The job turned out to be the worst ever and caused my husband such horrible mental anguish; in which he was contemplating suicide daily. I had just gotten a job that paid half of what his salary was but convinced him to quit his “nightmare dream” job as I was sure he could get something better soon and we had my pay to fall back on. It took almost a year for him to find another job and my pay wasn’t nearly enough to continue making payments on the lease. We were able to get a clunker to get around in and I called the leasing company advised them of our financial hardship ahead of time and advised they should pick up the car as we were no longer able to afford the lease. They did pick up the car, charged us the price of the car brand new, put it on our credit report as a default and then sold our car to get double $$ on it. We had to pay off the default amount and have it on our credit for over 7 years because they keep it on your report 7 years after your last payment is made… Our credit has been in the toilet because of this bad decision and once you have a serious mark on there like that; it is hard to bring up your score. In hindsight… we should have kept the Civic, after all it was no payments required.

Guest's picture
C.N, McKinney

We are now in our 23rd year as renters. Just typing that makes me sick. At first, it was because we had a total of five lay-offs in the first seven years we were married. Then, interest rates were at 12-17%. Now, we can afford the interest rates, but housing has doubled or tripled in price and our income has not. Even if we could get a house now--and we can't--, we'd probably be dead before a 30-year mortgage is up. I feel like the biggest idiot/loser on Earth.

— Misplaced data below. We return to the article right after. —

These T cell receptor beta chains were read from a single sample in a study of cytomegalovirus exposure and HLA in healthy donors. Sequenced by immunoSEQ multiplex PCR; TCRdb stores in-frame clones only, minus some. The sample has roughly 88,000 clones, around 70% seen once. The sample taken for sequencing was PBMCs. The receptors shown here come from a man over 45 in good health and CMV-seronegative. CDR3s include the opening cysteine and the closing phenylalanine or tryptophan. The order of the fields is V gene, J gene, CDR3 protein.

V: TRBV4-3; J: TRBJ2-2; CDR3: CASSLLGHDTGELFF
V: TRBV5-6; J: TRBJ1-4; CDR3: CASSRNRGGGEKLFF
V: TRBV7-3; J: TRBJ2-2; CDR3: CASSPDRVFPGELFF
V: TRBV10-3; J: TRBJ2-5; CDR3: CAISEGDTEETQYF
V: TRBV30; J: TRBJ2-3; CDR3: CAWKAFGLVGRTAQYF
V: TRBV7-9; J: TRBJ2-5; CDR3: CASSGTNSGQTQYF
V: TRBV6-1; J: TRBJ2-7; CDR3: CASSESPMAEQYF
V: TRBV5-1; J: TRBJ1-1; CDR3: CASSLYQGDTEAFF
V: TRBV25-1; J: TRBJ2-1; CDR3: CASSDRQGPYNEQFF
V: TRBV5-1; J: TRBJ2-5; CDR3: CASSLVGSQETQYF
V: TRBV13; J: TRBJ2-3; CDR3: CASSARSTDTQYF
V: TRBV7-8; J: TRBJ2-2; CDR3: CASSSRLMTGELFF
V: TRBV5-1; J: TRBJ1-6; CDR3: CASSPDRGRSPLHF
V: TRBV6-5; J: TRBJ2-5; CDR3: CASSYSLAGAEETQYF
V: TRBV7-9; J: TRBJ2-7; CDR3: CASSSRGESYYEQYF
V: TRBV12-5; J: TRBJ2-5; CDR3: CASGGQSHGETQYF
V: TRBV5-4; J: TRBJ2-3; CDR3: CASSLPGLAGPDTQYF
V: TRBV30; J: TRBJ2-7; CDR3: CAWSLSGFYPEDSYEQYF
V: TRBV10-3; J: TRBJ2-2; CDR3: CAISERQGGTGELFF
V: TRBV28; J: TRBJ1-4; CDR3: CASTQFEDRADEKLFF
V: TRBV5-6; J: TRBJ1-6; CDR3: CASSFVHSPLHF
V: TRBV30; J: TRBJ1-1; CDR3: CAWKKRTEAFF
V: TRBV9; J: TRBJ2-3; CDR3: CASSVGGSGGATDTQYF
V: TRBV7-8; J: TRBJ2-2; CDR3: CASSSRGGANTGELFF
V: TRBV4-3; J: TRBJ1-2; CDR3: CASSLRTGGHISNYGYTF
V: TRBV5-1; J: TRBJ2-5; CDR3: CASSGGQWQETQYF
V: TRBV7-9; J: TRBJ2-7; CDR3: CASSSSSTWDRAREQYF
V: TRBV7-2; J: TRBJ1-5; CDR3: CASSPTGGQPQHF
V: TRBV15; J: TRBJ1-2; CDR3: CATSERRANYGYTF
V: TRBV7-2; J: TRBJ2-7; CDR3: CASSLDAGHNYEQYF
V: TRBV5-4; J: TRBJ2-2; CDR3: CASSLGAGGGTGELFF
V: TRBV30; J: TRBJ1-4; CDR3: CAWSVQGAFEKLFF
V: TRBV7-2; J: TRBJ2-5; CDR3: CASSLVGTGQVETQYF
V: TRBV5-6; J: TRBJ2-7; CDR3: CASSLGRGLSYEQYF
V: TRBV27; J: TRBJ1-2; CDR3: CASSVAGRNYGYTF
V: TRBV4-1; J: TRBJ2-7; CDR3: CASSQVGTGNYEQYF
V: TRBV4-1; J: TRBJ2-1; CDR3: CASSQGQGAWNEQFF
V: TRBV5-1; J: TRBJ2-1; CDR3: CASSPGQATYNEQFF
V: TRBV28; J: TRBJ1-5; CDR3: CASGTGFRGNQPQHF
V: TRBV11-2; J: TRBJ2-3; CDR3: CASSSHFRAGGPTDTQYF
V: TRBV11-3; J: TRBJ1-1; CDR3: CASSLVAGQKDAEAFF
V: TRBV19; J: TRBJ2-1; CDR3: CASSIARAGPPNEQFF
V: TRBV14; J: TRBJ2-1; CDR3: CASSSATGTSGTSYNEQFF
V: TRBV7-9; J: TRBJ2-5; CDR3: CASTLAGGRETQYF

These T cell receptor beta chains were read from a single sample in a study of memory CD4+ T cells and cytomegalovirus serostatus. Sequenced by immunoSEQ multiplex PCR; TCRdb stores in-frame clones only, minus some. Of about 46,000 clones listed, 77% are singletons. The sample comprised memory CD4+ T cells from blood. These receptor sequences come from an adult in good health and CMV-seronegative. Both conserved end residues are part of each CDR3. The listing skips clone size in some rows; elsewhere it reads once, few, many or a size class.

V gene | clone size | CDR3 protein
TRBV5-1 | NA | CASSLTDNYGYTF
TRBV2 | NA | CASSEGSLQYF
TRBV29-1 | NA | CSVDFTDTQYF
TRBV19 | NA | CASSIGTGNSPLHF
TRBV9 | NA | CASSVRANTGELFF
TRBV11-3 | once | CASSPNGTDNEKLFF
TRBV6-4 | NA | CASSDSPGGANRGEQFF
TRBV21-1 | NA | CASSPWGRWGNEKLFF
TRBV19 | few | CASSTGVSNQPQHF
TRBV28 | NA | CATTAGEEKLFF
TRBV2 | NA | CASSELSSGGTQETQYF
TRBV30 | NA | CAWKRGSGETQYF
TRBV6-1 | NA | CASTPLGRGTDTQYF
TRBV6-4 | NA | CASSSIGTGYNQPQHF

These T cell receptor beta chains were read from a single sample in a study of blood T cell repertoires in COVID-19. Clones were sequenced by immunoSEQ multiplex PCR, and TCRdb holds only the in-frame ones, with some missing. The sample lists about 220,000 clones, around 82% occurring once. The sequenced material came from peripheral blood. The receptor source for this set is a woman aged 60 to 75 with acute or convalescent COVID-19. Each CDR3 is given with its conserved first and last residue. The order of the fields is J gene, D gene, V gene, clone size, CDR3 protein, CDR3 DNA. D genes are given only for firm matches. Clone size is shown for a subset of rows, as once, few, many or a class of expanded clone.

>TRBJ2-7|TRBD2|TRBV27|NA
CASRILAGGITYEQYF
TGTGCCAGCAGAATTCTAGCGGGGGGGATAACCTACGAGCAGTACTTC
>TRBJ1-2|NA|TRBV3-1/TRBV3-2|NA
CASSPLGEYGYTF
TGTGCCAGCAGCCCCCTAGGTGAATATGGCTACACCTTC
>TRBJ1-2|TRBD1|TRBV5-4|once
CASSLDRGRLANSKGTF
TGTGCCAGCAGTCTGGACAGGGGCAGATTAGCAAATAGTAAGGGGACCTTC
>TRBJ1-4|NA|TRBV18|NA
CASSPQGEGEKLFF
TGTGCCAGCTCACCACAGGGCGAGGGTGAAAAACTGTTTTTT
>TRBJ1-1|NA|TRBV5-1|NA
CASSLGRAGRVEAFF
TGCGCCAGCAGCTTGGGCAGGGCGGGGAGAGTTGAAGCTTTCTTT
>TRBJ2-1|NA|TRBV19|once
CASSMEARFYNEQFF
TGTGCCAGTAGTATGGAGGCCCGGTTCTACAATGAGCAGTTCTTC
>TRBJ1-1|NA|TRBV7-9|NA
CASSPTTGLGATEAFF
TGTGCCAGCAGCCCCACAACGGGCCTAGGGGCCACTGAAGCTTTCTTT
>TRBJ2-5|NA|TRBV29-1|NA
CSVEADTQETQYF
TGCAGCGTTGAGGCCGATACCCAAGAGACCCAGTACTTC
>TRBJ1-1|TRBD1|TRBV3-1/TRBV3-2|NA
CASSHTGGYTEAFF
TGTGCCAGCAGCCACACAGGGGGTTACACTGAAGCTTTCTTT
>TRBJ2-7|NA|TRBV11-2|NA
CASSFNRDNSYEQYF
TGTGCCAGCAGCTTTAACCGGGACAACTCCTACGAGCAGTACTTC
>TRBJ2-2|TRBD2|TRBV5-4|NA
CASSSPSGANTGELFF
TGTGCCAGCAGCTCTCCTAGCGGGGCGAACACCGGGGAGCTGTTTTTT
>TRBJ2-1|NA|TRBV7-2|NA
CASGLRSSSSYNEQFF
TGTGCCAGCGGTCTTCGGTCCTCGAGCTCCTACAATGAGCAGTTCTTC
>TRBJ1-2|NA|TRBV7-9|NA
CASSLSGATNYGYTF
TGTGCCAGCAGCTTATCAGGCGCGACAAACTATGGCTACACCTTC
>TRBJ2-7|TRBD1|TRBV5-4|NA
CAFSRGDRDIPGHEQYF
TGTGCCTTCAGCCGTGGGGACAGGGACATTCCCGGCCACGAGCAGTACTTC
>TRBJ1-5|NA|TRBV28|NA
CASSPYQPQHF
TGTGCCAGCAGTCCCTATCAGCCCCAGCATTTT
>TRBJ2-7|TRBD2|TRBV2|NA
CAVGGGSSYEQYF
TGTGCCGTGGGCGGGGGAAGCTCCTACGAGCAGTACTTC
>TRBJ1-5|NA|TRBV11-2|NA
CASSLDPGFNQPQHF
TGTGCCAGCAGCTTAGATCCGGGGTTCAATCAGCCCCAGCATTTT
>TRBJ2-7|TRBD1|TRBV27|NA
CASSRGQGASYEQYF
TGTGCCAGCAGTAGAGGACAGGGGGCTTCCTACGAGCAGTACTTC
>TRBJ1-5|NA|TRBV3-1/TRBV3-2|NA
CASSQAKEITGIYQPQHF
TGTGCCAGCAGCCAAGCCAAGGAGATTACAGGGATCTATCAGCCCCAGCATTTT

Julie Rains's picture

I think many of us (me included) feel as if we missed out on the housing boom. There are quite a few sides to the homeowner debate: some say owning a house is not necessary to building wealth (you can still invest whatever you might have left over each month), some say that a home is more a consumable item than an investment (you have to keep pouring money into it to keep it up so that in the end your capital gain is just the result of a stream of payments over time), and still others say (though this sounds more like a relative of mine than an expert), who cares if you have a mortgage when you die? (as long as there are not loved ones who must cover the debt).

Andrea Karim's picture

DO NOT feel like a loser. Housing is bloody expensive. I wouldn't have been able to afford anything if I hadn't had some inheritance to use as a down payment. Even now, I get help from the 'rents with my mortgage, because it's sky-high. We're not living in times where your average couple with average jobs can easily afford to buy a home.

Julie Rains's picture

I am amazed when I hear about housing prices on the west coast (also some parts of the east coast, usually the northeast). Where I live you can find decent houses (1500-1800 sq. ft., nice yard, safe neighborhood) for approx. $200,000 though you certainly have to look and they are not new. On occasion, I meet people who have moved to my town because they could not afford housing where they moved from (California, for example).  

Guest's picture

As of yet, I have not made too many costly blunders. I have to thank my father, who was born poor and delivered papers to help his family. I also have to thank my mom who taught me the importance of spending frugally, but learning to pay more for quality so you don't have to keep repurchasing.

Of course, now I'm in grad school, making a little less than my husband who doesn't make much, and had to buy a new car because his died. We have a savings, and try not to dive into that or use our credit cards. And now he's unemployed.

I can thank my frugal spending and consistently re-evaluating every bill to save a dollar here and there will help. But being 26 and married, it still keeps me up at night. I know we'll make it because of the savings, but now we may not be able to buy a house next summer, or go on a vacation we've wanted to take. But those are the sacrifices I'm willing to make so that we can make it through.

Lesson learned: Sometimes parents know what they are talking about and to read all of these blogs to learn from others

Guest's picture

It's a toss-up.

1) Starting to smoke: I can't even bear to do the math on how much this addiction has cost me over the years, but I imagine it could have bought me a house instead.

2) Putting a boyfriend through school instead of paying off my own student loan. (We broke up shortly before he graduated.)

Guest's picture